tut-tut said...

sigh . . . How are you, Baino? And how does one change the borders so pictures will be bigger? You'll have to let me know.

Alan Burnett said...

What time did you take your walk? The streets are so deserted it looks like it must have been early in the morning. More like a film set than a community.

Baino said...

Not all of Sydney is so neat Otin. I just live in an anal neighbourhood.

Toots I'm just fine thanks. I've sent you Kim's instructions.

Alan it was about 2pm would you believe on a lovely warm Sunday afternoon. Yep, it's very different to the way it was 20 years ago. No people. Too much traffic.

Megan said...

That is kinda creepy looking.

Roy said...

Looks like a ghost town to me. Are you sure somebody really lives there?

Brian Miller said...

i'm kinda with megan here...where are all the people? an empty playground is sad...almost like it has no soul. the quiet you describe...eerie. At least the house isn't man made....there may come a day...

Kath Lockett said...

They could send some of those spunky rubbish bins our way. It seems like our council is allergic to putting out (or emptying) public rubbish bins and there's often garbags of crap dumped at the school, sigh....

Still, you've got lovely Laurie and I dare you to take *him* on your walk next time - I reckon you'd see a few kids then!

hokgardner said...

Makes me glad we live where we do - in a funky central part of Austin. People are out at all hours walking dogs and kids and such, and the school and playground are the heart of the neighborhood.

The neighborhood isn't swishy, and the houses are small and at least 50 years old, but it's all very homey and well used.

GayƩ Terzioglu said...

I just drove through those streets yesterday, and I was amazed by the sterility of it all. I went to the gym to check it out. The Stanhope one. It is new, it is sterile. The lady at the front desk was less than interested in a potential "member". All part of the man-made civilized service with the lack of human-touch or care. Fek that, I thought to myself, I would rather go to the smelly Blacktown pool than be part of this corporate sterile state of the art gym.

California Girl said...

your perspective on the changing landscape is spot on as you all say. I began to experience this horrible new construction, model neighborhood planning in California back in the early eighties. My husband and I left CA in 1977 to live a more rural life near a small city. We moved to the country outside Lexington, KY and lived on a river. We returned to Southern Cal, specifically San Diego, twice after that. We missed it. But it kept changing. I remember moving back there in the late eighties and living in an upper middle class neighborhood/suburb and walking around during the day wondering where everyone was and why their garage doors were all closed? I had two babies, walked them in their carriage, took them to the convenient neighborhood park, took them swimming in the neighborhood pool, all down the block behind a locked fence (for residents only). It was very lonely. We were renters and did not buy there for that very reason. Weird how people want the amenities but don't really participate.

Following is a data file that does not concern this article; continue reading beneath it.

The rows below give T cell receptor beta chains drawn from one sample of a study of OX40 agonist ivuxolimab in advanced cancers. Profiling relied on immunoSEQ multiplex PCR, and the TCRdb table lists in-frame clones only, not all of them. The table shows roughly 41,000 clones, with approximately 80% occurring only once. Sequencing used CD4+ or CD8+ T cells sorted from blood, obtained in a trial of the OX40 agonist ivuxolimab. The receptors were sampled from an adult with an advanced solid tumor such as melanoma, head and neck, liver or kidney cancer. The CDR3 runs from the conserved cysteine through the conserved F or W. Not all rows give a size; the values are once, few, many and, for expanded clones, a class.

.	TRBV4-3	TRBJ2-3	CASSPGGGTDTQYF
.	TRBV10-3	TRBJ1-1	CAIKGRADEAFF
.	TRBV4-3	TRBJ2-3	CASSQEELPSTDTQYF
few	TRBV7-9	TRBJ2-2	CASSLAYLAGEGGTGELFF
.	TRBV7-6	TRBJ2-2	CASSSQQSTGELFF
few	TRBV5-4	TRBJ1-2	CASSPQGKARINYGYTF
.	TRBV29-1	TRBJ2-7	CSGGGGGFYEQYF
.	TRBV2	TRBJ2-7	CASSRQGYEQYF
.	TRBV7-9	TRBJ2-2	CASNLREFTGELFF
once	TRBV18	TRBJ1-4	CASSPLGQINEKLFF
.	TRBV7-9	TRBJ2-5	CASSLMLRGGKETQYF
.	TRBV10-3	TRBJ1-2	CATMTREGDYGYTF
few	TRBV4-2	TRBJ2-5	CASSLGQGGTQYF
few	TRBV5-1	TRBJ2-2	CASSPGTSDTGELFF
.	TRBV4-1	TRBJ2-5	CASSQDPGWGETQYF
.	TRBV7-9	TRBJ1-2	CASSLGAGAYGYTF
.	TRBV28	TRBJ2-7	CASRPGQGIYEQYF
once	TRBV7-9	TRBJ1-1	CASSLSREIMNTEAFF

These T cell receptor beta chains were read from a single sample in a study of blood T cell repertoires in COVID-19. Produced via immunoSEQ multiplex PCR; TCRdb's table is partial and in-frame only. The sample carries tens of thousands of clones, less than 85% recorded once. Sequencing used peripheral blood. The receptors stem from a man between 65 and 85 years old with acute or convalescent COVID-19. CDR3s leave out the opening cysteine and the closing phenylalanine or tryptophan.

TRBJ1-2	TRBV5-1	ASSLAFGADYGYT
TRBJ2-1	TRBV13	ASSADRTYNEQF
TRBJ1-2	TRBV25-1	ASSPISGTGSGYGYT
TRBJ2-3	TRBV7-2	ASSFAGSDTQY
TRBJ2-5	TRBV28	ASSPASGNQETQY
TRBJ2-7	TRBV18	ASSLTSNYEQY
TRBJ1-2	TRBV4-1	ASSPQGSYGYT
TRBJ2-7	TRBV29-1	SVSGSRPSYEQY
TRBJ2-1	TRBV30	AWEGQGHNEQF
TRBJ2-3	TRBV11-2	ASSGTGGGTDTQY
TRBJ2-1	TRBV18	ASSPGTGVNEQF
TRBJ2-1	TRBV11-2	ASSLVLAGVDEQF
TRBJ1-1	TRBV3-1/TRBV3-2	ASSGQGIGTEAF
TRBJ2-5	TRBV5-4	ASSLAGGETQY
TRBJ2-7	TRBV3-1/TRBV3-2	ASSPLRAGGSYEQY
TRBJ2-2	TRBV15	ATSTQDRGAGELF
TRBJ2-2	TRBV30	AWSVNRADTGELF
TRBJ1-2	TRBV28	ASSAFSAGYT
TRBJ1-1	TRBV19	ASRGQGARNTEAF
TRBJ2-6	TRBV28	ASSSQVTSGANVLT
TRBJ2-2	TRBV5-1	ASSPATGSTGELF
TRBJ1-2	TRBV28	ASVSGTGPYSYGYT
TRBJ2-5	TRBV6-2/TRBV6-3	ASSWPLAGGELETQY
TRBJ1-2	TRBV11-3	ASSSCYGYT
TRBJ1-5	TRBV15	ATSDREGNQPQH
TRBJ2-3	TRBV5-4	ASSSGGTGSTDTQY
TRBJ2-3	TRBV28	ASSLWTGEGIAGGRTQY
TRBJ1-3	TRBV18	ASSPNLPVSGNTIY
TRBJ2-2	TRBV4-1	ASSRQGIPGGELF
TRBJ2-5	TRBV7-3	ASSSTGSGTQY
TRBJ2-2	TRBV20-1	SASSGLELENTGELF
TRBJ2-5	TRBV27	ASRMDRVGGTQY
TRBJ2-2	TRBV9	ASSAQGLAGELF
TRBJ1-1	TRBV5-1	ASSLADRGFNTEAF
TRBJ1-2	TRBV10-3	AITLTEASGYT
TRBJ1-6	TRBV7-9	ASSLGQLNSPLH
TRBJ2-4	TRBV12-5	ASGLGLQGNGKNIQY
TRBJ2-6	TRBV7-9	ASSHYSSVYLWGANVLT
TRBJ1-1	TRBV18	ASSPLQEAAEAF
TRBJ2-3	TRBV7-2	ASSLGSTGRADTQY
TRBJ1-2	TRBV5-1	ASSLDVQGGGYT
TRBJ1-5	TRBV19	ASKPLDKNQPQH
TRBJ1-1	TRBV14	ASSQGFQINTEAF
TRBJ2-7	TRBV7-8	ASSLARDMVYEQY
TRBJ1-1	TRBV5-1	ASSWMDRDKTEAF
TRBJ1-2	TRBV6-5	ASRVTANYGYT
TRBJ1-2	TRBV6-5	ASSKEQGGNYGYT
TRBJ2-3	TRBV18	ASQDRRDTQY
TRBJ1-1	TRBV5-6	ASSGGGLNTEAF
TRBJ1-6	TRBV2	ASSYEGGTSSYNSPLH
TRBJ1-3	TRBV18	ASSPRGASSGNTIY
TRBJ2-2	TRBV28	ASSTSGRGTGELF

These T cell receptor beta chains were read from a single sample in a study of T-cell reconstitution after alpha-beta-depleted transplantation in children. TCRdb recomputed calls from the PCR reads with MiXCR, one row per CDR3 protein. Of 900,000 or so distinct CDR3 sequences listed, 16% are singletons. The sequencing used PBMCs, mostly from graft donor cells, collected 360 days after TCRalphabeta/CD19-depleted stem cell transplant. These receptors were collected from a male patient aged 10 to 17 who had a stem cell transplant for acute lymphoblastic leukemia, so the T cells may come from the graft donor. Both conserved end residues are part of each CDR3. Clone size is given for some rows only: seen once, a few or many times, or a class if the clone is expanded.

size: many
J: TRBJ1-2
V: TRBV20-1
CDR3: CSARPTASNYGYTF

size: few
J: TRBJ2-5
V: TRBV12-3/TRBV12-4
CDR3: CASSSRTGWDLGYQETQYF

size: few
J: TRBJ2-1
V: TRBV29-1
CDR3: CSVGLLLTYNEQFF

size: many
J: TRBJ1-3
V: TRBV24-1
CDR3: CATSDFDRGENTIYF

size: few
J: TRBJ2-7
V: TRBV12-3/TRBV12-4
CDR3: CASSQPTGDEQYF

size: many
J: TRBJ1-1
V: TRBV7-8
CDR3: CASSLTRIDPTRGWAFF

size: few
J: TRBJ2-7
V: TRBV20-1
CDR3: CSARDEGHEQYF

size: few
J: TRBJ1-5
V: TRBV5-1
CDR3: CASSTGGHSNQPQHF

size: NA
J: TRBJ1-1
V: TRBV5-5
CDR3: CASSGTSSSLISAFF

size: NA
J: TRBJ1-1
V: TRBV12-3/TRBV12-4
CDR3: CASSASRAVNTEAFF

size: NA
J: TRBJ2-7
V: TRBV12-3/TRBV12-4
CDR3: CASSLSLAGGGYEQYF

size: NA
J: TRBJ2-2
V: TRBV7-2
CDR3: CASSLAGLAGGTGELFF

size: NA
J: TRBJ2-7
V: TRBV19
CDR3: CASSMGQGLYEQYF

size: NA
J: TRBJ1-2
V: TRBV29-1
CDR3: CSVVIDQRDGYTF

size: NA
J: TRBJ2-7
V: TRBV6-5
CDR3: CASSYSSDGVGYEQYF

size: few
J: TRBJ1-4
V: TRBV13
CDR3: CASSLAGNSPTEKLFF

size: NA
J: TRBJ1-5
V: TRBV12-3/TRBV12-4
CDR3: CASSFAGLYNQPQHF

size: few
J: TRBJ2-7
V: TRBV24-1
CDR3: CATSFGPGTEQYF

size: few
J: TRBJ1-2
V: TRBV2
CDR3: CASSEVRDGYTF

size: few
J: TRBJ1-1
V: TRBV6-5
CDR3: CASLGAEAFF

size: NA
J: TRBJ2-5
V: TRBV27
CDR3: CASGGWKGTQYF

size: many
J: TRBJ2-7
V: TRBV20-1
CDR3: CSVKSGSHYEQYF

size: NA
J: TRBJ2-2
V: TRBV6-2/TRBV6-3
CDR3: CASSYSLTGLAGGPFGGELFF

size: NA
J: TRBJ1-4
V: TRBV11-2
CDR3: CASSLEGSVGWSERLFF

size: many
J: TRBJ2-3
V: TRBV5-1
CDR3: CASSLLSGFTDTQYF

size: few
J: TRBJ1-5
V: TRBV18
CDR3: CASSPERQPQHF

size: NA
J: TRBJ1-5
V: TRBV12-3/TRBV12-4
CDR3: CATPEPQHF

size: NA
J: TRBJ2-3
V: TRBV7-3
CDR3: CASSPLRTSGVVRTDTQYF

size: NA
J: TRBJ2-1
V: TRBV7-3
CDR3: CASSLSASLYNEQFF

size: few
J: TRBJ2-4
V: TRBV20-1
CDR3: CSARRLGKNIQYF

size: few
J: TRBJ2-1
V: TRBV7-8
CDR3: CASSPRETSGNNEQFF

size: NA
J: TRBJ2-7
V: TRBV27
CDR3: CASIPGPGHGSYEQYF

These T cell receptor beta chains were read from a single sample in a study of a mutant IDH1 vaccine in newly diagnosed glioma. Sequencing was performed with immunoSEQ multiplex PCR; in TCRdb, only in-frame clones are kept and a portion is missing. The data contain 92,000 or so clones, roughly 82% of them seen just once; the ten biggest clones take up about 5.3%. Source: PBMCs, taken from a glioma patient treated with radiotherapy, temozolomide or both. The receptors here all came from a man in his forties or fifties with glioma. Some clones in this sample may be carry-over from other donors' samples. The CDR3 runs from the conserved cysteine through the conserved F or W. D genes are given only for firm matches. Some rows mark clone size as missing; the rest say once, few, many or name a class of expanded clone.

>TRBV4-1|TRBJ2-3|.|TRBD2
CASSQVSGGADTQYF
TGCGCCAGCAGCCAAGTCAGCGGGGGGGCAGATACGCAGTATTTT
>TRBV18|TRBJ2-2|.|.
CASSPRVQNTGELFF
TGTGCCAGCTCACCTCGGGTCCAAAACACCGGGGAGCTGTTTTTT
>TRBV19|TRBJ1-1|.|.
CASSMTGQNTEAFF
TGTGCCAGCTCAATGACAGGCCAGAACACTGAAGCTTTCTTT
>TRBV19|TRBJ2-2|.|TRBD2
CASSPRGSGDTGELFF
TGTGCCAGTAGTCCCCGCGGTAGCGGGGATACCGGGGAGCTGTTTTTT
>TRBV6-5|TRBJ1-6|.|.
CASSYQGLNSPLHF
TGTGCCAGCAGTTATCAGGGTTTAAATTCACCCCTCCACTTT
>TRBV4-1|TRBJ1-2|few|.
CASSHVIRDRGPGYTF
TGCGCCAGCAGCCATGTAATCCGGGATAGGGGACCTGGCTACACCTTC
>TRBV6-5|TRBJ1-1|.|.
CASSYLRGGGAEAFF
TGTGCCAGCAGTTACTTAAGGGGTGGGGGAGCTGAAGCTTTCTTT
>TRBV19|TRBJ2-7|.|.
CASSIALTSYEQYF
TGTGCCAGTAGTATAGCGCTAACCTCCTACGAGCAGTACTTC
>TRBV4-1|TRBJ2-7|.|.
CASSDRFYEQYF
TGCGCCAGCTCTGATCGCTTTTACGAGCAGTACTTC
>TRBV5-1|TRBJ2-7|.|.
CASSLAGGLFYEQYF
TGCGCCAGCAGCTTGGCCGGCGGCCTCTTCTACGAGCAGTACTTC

Well put B.

Renee said...

I love Laurie, I think I forgot that you have a horse.

Urban sprawl is everywhere and they are just dead communities. Maybe once the trees grow.....

Love Renee xoxo

Ribbon said...

Great post Baino...
What you have shown us is typical of suburban life all around the western world.... well pockets of it. We know that Sydney like all cities is made up of a variety of urban spaces, but even so suburbia is a big part of its sprawl.

I know somedays I really have to look very hard to see any beauty here in suburban Perth. Blogging has encouraged me to seek beauty more to share.
Perth is possibly the King of tidy town here in Australia. It's our youngest city and you can imagine how ugly that is :)

Thank the heavens for nature as if it was left up to man we would be in serious trouble :)


x Ribbon

Ribbon said...

PS...
we know where all the people are... they're at the beach....
it's Australia for God sake :)

nick said...

I've encountered plenty of sterile developments like that in England, though not so many in NI where traditional communities are stronger. The part of East Belfast we've moved to still has a real sense of community, with lots of street chit-chat and old-fashioned bakeries, hardware shops etc.

River said...

"Chuck a few ducks on it..." Ha Ha. Our man-made suburbs, Mawson Lakes has ducks in it's lake, I went there once looking at display houses, (it's a hobby of mine), and you can hardly walk around the lake without slipping on duck poo.